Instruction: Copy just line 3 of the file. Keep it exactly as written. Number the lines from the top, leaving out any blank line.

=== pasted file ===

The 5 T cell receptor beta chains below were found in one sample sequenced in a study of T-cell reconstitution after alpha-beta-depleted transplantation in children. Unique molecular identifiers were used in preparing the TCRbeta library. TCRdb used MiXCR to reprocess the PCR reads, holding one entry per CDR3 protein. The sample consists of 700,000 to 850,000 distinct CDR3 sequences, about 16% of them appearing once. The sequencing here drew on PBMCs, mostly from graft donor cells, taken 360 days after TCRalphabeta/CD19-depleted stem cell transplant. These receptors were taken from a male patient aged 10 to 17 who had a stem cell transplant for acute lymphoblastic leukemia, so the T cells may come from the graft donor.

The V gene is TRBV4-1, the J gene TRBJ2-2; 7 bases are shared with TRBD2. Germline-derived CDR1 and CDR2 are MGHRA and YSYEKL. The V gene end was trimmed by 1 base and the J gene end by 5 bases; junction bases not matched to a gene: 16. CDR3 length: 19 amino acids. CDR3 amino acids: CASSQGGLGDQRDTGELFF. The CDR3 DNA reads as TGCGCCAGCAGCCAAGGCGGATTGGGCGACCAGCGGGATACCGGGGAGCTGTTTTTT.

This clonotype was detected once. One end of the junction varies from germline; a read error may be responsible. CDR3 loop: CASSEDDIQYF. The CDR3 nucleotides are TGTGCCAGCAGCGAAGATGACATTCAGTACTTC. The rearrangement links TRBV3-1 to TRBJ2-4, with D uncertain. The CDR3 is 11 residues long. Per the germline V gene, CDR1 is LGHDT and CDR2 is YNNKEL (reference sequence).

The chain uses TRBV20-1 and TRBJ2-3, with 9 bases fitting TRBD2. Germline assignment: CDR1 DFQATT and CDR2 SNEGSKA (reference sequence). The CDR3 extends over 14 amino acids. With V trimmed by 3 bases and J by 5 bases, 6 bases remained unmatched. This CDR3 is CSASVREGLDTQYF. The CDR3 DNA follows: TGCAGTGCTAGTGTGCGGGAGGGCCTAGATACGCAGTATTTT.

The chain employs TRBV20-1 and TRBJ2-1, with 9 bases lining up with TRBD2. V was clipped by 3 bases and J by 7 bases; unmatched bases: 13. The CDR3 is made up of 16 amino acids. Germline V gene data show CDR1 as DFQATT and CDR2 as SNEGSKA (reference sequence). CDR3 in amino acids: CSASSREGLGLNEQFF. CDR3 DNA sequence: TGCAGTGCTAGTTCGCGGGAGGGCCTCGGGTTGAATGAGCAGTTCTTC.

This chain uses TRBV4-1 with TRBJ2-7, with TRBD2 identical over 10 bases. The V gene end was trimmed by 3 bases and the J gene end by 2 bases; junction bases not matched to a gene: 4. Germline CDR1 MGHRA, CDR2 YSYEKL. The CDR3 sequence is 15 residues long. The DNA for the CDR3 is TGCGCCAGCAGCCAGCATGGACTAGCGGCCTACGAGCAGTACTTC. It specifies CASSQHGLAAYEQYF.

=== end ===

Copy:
This clonotype was detected once. One end of the junction varies from germline; a read error may be responsible. CDR3 loop: CASSEDDIQYF. The CDR3 nucleotides are TGTGCCAGCAGCGAAGATGACATTCAGTACTTC. The rearrangement links TRBV3-1 to TRBJ2-4, with D uncertain. The CDR3 is 11 residues long. Per the germline V gene, CDR1 is LGHDT and CDR2 is YNNKEL (reference sequence).